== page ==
I think Islam like any other religion had run into a severe forced evolvment through history, it is time now to let it evolve , may backward freely



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Guest moron99

The history of Saddam begs the question - "What path do you follow if you find a murderous thug sitting upon the throne?"


I know of no acceptable answer if the thug also has the power to draft his own rules. Every path leads to the shedding of blood.


However, I do know of a solution. In the west we have a saying "an ounce of prevention is worth a pound of cure". This saying has much meaning in all walks of life but takes on great importance in the fashioning of governance. Let us be honest with ourselves. There are bad people everywhere. In the furthest reaches of the amazon rainforset, to the halls of government, to the sanctuaries of religion, to the playgrounds of schoolchildren (bullies) - there will always be those who are willing to advance themselves upon the sufferring of others.


One solution is to never allow a murderous thug to sit upon the throne. But how is this accomplished? It requires seeing into the heart of a man. This is something that no earthly entity can reliably accomplish. Even the requirement of piety is not sufficient for two reasons. The obvious reason is that many clever thugs will pretend to be pious in order to gain the throne. The other reason is that power creates within all men the desire to keep power. At the moment when power feeds the desire to retain power, regardless of intention, the heart of man is no longer pure. So even the man who is pious when ascending to power will quickly find himself compromising his piety. It is human nature.


Another solution is to assume that sooner or later a muderous thug will sit upon your throne. The problem then is not to prevent a bad leader, but to remove him as quickly as possible with a minimum of blood. The challenge that lies in front of the Iraqi government is to devise such a system of governance. One that places the system itself above the leader himself and allows for the prompt and peaceful removal of bad leadership.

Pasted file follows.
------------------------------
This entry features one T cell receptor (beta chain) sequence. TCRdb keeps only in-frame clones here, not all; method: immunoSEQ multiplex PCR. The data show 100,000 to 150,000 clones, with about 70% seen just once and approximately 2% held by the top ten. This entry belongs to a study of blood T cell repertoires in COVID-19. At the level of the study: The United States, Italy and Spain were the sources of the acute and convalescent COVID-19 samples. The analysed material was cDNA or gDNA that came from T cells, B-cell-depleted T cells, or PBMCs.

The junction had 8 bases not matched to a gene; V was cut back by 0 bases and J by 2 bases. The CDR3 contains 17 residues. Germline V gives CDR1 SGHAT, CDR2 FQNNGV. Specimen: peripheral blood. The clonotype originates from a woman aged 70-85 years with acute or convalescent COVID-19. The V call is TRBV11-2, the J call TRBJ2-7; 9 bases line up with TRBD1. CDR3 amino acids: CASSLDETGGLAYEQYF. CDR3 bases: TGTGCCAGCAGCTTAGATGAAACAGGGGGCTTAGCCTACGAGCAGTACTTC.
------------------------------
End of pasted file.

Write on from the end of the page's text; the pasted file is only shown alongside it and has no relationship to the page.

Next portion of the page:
So, I believe, the essential argument for separation of church and state is not to be found within religion. It is to be found within the heart of man and the ease with which he can be corrupted. The seperation of church from state protects the people by not by not granting divine powers to man that would place him above the rules of governance and it protects religion from absorbing the corruption political power.

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"Is democracy compatible with the teachings of Islam?”


“Before answering please give adequate thought to the details.”



“Modern democracy is a social agreement among people to create a government that serves the common interests of all, protects the weak from persecution, and abides by the concensus will of its citizens.”





“By definition, modern democracy is the law of man and is required to adapt to the changing desires of its citizens. The primary task of a democratic government is to assist each and every (law abiding) member of society in their pursuit of life, liberty, and happiness.”




In the original contract between people and governemnt there will be guarantees of rights and freedoms. It is the government's responsibility to protect its citizens from other nations, groups, organizations, or individuals who wish to deny these rights to any living person within its territory or seeks to displace the concesus social contract.




It is implicitly understood that the governemnt and all of its possessions belong to the people and that the people may, through popular mandate, repeal the government's powers at any time.



Additionally, it is further understood that if the

citizenry is comprised of multiple ethnic groups then each group will have to accept the existence and beliefs of the other as valid and make no effort to destroy or harm them except in self defense.




So, again,


Is Islam compatible with modern democracy?

Does the Koran allow people to adopt and follow man made social contracts as a form of governance? "